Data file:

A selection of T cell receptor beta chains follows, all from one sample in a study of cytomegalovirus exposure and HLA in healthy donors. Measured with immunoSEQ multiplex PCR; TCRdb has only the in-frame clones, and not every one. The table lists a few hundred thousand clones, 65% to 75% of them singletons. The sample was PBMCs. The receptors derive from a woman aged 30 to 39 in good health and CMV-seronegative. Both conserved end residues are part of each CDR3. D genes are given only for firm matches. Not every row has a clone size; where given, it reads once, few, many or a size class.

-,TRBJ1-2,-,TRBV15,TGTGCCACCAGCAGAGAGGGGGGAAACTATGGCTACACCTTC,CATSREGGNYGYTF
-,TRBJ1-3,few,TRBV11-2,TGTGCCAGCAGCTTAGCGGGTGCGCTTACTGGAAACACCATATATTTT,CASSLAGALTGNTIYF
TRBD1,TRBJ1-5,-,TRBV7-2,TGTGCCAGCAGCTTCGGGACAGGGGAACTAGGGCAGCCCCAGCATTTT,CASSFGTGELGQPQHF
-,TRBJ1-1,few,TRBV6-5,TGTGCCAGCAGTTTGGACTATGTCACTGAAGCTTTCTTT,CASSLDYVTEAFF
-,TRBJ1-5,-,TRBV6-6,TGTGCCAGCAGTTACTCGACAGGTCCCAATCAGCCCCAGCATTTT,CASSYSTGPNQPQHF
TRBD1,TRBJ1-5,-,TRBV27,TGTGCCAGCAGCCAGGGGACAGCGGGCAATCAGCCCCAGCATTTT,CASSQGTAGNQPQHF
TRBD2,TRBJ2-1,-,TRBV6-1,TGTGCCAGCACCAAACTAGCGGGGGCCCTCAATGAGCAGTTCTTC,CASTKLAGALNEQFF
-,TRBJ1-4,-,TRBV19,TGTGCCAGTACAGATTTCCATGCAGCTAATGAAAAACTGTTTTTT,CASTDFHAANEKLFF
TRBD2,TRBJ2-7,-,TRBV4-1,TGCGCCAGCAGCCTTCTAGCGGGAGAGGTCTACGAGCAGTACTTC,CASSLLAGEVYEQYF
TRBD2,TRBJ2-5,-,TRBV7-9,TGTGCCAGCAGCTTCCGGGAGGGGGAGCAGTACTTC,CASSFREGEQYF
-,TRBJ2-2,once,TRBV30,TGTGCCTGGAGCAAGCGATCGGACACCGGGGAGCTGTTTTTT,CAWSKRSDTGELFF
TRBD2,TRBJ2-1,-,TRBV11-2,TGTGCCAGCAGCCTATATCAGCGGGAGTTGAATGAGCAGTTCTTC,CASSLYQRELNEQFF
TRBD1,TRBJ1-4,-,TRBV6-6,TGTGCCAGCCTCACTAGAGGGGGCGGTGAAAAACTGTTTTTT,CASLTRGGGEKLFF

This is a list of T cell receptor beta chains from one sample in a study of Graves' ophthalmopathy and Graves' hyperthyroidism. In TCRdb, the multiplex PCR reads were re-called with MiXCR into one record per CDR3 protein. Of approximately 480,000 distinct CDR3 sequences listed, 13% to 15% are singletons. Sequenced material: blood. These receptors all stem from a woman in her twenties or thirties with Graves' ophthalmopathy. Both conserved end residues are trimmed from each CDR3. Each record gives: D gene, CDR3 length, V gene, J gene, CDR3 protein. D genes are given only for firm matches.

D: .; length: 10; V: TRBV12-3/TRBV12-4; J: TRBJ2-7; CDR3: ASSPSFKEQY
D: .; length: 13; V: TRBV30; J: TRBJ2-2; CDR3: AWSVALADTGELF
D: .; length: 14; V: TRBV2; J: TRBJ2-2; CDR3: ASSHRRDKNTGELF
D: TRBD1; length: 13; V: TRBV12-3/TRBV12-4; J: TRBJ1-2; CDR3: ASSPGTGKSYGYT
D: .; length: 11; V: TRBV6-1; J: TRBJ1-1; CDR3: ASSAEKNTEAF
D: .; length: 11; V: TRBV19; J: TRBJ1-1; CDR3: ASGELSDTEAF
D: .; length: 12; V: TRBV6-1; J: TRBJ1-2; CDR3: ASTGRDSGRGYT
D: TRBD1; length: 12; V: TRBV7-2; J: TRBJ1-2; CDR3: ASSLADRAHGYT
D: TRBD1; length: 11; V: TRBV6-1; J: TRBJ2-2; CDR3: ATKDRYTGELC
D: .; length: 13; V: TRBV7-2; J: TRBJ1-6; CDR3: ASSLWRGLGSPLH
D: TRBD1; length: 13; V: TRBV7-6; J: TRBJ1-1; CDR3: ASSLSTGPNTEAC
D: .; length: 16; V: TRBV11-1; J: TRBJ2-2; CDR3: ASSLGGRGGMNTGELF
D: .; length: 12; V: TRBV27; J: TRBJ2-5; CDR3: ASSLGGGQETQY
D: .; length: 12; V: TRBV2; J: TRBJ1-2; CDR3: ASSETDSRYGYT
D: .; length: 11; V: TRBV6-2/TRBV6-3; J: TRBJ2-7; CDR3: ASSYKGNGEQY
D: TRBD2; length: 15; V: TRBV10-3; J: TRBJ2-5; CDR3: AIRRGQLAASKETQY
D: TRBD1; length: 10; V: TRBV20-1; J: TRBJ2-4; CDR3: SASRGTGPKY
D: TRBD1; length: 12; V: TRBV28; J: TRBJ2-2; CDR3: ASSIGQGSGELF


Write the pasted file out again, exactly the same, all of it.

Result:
A selection of T cell receptor beta chains follows, all from one sample in a study of cytomegalovirus exposure and HLA in healthy donors. Measured with immunoSEQ multiplex PCR; TCRdb has only the in-frame clones, and not every one. The table lists a few hundred thousand clones, 65% to 75% of them singletons. The sample was PBMCs. The receptors derive from a woman aged 30 to 39 in good health and CMV-seronegative. Both conserved end residues are part of each CDR3. D genes are given only for firm matches. Not every row has a clone size; where given, it reads once, few, many or a size class.

-,TRBJ1-2,-,TRBV15,TGTGCCACCAGCAGAGAGGGGGGAAACTATGGCTACACCTTC,CATSREGGNYGYTF
-,TRBJ1-3,few,TRBV11-2,TGTGCCAGCAGCTTAGCGGGTGCGCTTACTGGAAACACCATATATTTT,CASSLAGALTGNTIYF
TRBD1,TRBJ1-5,-,TRBV7-2,TGTGCCAGCAGCTTCGGGACAGGGGAACTAGGGCAGCCCCAGCATTTT,CASSFGTGELGQPQHF
-,TRBJ1-1,few,TRBV6-5,TGTGCCAGCAGTTTGGACTATGTCACTGAAGCTTTCTTT,CASSLDYVTEAFF
-,TRBJ1-5,-,TRBV6-6,TGTGCCAGCAGTTACTCGACAGGTCCCAATCAGCCCCAGCATTTT,CASSYSTGPNQPQHF
TRBD1,TRBJ1-5,-,TRBV27,TGTGCCAGCAGCCAGGGGACAGCGGGCAATCAGCCCCAGCATTTT,CASSQGTAGNQPQHF
TRBD2,TRBJ2-1,-,TRBV6-1,TGTGCCAGCACCAAACTAGCGGGGGCCCTCAATGAGCAGTTCTTC,CASTKLAGALNEQFF
-,TRBJ1-4,-,TRBV19,TGTGCCAGTACAGATTTCCATGCAGCTAATGAAAAACTGTTTTTT,CASTDFHAANEKLFF
TRBD2,TRBJ2-7,-,TRBV4-1,TGCGCCAGCAGCCTTCTAGCGGGAGAGGTCTACGAGCAGTACTTC,CASSLLAGEVYEQYF
TRBD2,TRBJ2-5,-,TRBV7-9,TGTGCCAGCAGCTTCCGGGAGGGGGAGCAGTACTTC,CASSFREGEQYF
-,TRBJ2-2,once,TRBV30,TGTGCCTGGAGCAAGCGATCGGACACCGGGGAGCTGTTTTTT,CAWSKRSDTGELFF
TRBD2,TRBJ2-1,-,TRBV11-2,TGTGCCAGCAGCCTATATCAGCGGGAGTTGAATGAGCAGTTCTTC,CASSLYQRELNEQFF
TRBD1,TRBJ1-4,-,TRBV6-6,TGTGCCAGCCTCACTAGAGGGGGCGGTGAAAAACTGTTTTTT,CASLTRGGGEKLFF

This is a list of T cell receptor beta chains from one sample in a study of Graves' ophthalmopathy and Graves' hyperthyroidism. In TCRdb, the multiplex PCR reads were re-called with MiXCR into one record per CDR3 protein. Of approximately 480,000 distinct CDR3 sequences listed, 13% to 15% are singletons. Sequenced material: blood. These receptors all stem from a woman in her twenties or thirties with Graves' ophthalmopathy. Both conserved end residues are trimmed from each CDR3. Each record gives: D gene, CDR3 length, V gene, J gene, CDR3 protein. D genes are given only for firm matches.

D: .; length: 10; V: TRBV12-3/TRBV12-4; J: TRBJ2-7; CDR3: ASSPSFKEQY
D: .; length: 13; V: TRBV30; J: TRBJ2-2; CDR3: AWSVALADTGELF
D: .; length: 14; V: TRBV2; J: TRBJ2-2; CDR3: ASSHRRDKNTGELF
D: TRBD1; length: 13; V: TRBV12-3/TRBV12-4; J: TRBJ1-2; CDR3: ASSPGTGKSYGYT
D: .; length: 11; V: TRBV6-1; J: TRBJ1-1; CDR3: ASSAEKNTEAF
D: .; length: 11; V: TRBV19; J: TRBJ1-1; CDR3: ASGELSDTEAF
D: .; length: 12; V: TRBV6-1; J: TRBJ1-2; CDR3: ASTGRDSGRGYT
D: TRBD1; length: 12; V: TRBV7-2; J: TRBJ1-2; CDR3: ASSLADRAHGYT
D: TRBD1; length: 11; V: TRBV6-1; J: TRBJ2-2; CDR3: ATKDRYTGELC
D: .; length: 13; V: TRBV7-2; J: TRBJ1-6; CDR3: ASSLWRGLGSPLH
D: TRBD1; length: 13; V: TRBV7-6; J: TRBJ1-1; CDR3: ASSLSTGPNTEAC
D: .; length: 16; V: TRBV11-1; J: TRBJ2-2; CDR3: ASSLGGRGGMNTGELF
D: .; length: 12; V: TRBV27; J: TRBJ2-5; CDR3: ASSLGGGQETQY
D: .; length: 12; V: TRBV2; J: TRBJ1-2; CDR3: ASSETDSRYGYT
D: .; length: 11; V: TRBV6-2/TRBV6-3; J: TRBJ2-7; CDR3: ASSYKGNGEQY
D: TRBD2; length: 15; V: TRBV10-3; J: TRBJ2-5; CDR3: AIRRGQLAASKETQY
D: TRBD1; length: 10; V: TRBV20-1; J: TRBJ2-4; CDR3: SASRGTGPKY
D: TRBD1; length: 12; V: TRBV28; J: TRBJ2-2; CDR3: ASSIGQGSGELF